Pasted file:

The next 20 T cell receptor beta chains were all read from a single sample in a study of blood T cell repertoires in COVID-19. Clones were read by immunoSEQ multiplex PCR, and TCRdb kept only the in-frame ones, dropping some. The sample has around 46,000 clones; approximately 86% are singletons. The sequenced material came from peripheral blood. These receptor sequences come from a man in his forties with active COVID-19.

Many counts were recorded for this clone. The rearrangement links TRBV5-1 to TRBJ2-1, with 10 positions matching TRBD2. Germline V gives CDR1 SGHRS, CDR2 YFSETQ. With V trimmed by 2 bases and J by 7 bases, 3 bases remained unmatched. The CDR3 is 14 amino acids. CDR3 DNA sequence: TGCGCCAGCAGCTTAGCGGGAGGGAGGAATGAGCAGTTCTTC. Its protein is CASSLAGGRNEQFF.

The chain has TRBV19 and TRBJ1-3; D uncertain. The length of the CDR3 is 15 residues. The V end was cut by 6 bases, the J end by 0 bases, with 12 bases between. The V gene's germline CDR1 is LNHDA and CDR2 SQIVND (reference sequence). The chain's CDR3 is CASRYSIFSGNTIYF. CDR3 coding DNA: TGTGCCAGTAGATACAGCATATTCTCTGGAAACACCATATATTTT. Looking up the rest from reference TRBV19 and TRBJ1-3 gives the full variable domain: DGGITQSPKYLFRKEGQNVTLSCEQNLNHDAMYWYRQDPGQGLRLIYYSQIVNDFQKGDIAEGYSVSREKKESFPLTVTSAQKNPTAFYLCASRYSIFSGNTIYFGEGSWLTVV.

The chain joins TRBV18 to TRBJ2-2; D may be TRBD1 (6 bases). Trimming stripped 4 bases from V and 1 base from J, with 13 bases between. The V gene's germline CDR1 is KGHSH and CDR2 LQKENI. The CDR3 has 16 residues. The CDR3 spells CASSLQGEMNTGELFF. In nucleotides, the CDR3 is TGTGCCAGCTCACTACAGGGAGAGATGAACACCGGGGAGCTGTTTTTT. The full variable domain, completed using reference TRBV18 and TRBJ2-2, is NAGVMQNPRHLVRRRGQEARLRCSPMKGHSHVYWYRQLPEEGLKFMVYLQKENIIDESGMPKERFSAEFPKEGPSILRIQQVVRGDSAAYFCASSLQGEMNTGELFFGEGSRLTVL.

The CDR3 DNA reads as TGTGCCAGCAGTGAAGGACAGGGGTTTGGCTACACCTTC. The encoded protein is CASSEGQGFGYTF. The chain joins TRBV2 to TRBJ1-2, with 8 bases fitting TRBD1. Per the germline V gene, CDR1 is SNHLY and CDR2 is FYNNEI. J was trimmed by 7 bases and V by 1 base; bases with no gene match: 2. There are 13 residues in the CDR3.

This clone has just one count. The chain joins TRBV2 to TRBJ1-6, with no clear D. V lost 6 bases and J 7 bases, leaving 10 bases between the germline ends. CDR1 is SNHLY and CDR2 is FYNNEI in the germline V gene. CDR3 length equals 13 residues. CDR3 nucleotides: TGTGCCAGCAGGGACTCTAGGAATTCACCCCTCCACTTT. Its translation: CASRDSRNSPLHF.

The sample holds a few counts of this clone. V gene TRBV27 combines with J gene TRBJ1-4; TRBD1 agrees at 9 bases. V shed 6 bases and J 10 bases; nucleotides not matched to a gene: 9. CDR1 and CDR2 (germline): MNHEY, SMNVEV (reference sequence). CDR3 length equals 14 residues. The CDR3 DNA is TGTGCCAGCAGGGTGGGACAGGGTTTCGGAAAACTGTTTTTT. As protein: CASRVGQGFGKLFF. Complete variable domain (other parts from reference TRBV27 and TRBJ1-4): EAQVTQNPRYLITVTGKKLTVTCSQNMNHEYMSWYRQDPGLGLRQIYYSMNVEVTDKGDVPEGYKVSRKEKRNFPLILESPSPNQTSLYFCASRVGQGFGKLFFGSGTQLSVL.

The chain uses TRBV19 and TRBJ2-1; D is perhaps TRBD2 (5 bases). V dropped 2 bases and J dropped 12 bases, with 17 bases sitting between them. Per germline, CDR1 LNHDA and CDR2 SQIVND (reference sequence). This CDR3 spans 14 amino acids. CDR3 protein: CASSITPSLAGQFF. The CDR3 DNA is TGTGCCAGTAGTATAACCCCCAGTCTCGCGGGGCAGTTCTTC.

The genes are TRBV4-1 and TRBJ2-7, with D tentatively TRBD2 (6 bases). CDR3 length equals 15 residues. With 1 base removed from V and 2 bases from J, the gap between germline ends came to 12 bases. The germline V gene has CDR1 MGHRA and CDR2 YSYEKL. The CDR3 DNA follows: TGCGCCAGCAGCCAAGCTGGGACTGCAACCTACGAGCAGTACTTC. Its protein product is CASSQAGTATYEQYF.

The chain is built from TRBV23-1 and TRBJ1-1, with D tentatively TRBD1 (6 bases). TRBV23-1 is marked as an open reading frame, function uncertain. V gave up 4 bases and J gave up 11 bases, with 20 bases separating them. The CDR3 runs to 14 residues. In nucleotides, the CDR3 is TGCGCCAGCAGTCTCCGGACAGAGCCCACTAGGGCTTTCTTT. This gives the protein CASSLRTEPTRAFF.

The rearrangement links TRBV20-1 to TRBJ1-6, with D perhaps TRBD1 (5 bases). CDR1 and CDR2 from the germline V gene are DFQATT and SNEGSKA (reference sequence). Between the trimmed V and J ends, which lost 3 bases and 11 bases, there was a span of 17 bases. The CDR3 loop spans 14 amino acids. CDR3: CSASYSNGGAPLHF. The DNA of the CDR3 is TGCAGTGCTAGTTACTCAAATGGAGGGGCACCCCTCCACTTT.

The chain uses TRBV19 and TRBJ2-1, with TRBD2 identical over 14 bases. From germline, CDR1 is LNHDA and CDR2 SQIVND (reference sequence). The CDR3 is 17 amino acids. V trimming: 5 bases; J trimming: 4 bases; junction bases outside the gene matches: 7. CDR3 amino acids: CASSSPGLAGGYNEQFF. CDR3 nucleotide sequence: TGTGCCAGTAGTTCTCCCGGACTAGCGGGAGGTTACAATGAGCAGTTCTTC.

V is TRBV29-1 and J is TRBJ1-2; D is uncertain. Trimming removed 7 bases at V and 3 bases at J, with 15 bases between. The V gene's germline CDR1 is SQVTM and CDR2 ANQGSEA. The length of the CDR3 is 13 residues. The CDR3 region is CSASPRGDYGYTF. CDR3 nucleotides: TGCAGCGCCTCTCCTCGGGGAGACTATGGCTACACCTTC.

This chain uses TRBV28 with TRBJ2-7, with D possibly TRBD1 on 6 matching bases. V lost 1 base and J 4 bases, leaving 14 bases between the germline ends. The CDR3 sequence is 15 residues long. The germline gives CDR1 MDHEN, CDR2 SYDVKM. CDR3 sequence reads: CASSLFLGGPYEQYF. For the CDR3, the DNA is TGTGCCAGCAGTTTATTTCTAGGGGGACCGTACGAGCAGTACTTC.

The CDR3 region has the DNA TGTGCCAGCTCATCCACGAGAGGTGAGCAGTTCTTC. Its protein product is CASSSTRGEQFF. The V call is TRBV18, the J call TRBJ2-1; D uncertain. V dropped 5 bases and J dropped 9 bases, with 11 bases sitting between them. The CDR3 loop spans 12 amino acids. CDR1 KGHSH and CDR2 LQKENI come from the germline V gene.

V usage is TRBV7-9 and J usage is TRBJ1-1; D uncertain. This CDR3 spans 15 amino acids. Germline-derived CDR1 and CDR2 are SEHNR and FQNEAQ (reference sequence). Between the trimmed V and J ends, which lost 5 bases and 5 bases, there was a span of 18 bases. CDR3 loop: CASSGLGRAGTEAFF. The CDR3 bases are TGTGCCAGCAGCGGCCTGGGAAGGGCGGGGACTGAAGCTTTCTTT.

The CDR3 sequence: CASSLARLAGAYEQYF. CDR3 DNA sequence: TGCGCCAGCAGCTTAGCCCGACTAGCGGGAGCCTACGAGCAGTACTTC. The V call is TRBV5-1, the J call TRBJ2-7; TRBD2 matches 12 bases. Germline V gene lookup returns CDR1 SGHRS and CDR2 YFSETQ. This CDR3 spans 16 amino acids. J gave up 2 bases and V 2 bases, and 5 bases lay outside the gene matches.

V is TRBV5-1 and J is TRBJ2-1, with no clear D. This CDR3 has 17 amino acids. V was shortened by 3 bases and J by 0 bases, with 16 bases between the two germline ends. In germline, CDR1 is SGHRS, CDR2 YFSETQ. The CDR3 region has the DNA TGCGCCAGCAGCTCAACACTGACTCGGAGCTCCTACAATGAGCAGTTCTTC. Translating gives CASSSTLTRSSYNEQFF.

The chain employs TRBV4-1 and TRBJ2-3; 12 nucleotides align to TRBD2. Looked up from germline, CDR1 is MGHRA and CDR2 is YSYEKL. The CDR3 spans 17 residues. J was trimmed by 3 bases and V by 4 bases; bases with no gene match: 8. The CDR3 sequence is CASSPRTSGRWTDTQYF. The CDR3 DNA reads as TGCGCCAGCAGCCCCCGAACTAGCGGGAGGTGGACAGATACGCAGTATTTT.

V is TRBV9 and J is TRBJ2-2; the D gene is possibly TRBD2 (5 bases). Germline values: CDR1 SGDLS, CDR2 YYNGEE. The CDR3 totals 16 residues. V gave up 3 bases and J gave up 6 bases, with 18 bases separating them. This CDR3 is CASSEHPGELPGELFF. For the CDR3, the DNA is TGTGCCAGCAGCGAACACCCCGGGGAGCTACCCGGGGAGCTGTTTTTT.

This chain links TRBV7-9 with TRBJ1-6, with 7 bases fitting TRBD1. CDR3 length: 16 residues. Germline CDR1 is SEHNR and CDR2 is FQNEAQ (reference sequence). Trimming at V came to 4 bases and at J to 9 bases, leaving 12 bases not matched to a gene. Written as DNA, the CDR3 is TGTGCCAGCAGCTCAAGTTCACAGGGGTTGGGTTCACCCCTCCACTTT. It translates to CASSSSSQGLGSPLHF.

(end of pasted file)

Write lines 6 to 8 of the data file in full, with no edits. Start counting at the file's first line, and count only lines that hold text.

This clone has just one count. The chain joins TRBV2 to TRBJ1-6, with no clear D. V lost 6 bases and J 7 bases, leaving 10 bases between the germline ends. CDR1 is SNHLY and CDR2 is FYNNEI in the germline V gene. CDR3 length equals 13 residues. CDR3 nucleotides: TGTGCCAGCAGGGACTCTAGGAATTCACCCCTCCACTTT. Its translation: CASRDSRNSPLHF.

The sample holds a few counts of this clone. V gene TRBV27 combines with J gene TRBJ1-4; TRBD1 agrees at 9 bases. V shed 6 bases and J 10 bases; nucleotides not matched to a gene: 9. CDR1 and CDR2 (germline): MNHEY, SMNVEV (reference sequence). CDR3 length equals 14 residues. The CDR3 DNA is TGTGCCAGCAGGGTGGGACAGGGTTTCGGAAAACTGTTTTTT. As protein: CASRVGQGFGKLFF. Complete variable domain (other parts from reference TRBV27 and TRBJ1-4): EAQVTQNPRYLITVTGKKLTVTCSQNMNHEYMSWYRQDPGLGLRQIYYSMNVEVTDKGDVPEGYKVSRKEKRNFPLILESPSPNQTSLYFCASRVGQGFGKLFFGSGTQLSVL.

The chain uses TRBV19 and TRBJ2-1; D is perhaps TRBD2 (5 bases). V dropped 2 bases and J dropped 12 bases, with 17 bases sitting between them. Per germline, CDR1 LNHDA and CDR2 SQIVND (reference sequence). This CDR3 spans 14 amino acids. CDR3 protein: CASSITPSLAGQFF. The CDR3 DNA is TGTGCCAGTAGTATAACCCCCAGTCTCGCGGGGCAGTTCTTC.